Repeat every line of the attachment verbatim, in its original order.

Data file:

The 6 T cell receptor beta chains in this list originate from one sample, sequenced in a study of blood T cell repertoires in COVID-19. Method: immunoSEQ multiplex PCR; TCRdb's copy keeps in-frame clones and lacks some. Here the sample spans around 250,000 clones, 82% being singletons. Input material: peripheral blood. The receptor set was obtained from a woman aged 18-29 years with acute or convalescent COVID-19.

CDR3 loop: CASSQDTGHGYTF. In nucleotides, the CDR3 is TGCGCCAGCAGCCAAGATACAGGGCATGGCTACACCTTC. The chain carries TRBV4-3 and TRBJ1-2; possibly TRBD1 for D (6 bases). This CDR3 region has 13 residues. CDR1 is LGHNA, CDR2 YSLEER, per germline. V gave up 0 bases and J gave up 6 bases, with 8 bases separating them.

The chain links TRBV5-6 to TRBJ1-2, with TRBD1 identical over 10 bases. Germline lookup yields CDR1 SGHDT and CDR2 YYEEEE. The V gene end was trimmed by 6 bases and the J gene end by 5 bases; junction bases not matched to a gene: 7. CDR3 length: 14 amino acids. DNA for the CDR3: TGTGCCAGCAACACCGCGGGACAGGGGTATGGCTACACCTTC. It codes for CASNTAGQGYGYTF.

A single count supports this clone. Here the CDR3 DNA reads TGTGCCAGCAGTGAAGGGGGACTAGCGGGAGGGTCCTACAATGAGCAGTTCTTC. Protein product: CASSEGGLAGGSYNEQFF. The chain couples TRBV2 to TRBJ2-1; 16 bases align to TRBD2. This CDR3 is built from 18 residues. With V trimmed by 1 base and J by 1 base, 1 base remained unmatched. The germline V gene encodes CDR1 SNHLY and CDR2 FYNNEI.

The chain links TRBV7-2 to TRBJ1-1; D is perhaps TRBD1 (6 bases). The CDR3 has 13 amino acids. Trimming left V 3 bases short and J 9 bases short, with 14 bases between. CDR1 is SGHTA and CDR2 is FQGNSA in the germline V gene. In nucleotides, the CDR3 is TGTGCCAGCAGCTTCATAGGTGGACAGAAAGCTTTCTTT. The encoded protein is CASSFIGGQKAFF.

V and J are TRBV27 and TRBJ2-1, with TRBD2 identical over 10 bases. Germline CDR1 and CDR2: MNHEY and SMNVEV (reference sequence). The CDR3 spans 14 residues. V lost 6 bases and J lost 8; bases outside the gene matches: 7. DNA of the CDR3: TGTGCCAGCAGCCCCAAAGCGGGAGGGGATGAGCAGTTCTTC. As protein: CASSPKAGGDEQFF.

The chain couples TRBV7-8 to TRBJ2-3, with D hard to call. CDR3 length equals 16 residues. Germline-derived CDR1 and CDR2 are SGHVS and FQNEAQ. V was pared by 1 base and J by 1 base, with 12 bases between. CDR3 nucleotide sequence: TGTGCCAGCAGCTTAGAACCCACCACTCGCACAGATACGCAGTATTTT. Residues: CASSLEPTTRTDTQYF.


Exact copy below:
The 6 T cell receptor beta chains in this list originate from one sample, sequenced in a study of blood T cell repertoires in COVID-19. Method: immunoSEQ multiplex PCR; TCRdb's copy keeps in-frame clones and lacks some. Here the sample spans around 250,000 clones, 82% being singletons. Input material: peripheral blood. The receptor set was obtained from a woman aged 18-29 years with acute or convalescent COVID-19.

CDR3 loop: CASSQDTGHGYTF. In nucleotides, the CDR3 is TGCGCCAGCAGCCAAGATACAGGGCATGGCTACACCTTC. The chain carries TRBV4-3 and TRBJ1-2; possibly TRBD1 for D (6 bases). This CDR3 region has 13 residues. CDR1 is LGHNA, CDR2 YSLEER, per germline. V gave up 0 bases and J gave up 6 bases, with 8 bases separating them.

The chain links TRBV5-6 to TRBJ1-2, with TRBD1 identical over 10 bases. Germline lookup yields CDR1 SGHDT and CDR2 YYEEEE. The V gene end was trimmed by 6 bases and the J gene end by 5 bases; junction bases not matched to a gene: 7. CDR3 length: 14 amino acids. DNA for the CDR3: TGTGCCAGCAACACCGCGGGACAGGGGTATGGCTACACCTTC. It codes for CASNTAGQGYGYTF.

A single count supports this clone. Here the CDR3 DNA reads TGTGCCAGCAGTGAAGGGGGACTAGCGGGAGGGTCCTACAATGAGCAGTTCTTC. Protein product: CASSEGGLAGGSYNEQFF. The chain couples TRBV2 to TRBJ2-1; 16 bases align to TRBD2. This CDR3 is built from 18 residues. With V trimmed by 1 base and J by 1 base, 1 base remained unmatched. The germline V gene encodes CDR1 SNHLY and CDR2 FYNNEI.

The chain links TRBV7-2 to TRBJ1-1; D is perhaps TRBD1 (6 bases). The CDR3 has 13 amino acids. Trimming left V 3 bases short and J 9 bases short, with 14 bases between. CDR1 is SGHTA and CDR2 is FQGNSA in the germline V gene. In nucleotides, the CDR3 is TGTGCCAGCAGCTTCATAGGTGGACAGAAAGCTTTCTTT. The encoded protein is CASSFIGGQKAFF.

V and J are TRBV27 and TRBJ2-1, with TRBD2 identical over 10 bases. Germline CDR1 and CDR2: MNHEY and SMNVEV (reference sequence). The CDR3 spans 14 residues. V lost 6 bases and J lost 8; bases outside the gene matches: 7. DNA of the CDR3: TGTGCCAGCAGCCCCAAAGCGGGAGGGGATGAGCAGTTCTTC. As protein: CASSPKAGGDEQFF.

The chain couples TRBV7-8 to TRBJ2-3, with D hard to call. CDR3 length equals 16 residues. Germline-derived CDR1 and CDR2 are SGHVS and FQNEAQ. V was pared by 1 base and J by 1 base, with 12 bases between. CDR3 nucleotide sequence: TGTGCCAGCAGCTTAGAACCCACCACTCGCACAGATACGCAGTATTTT. Residues: CASSLEPTTRTDTQYF.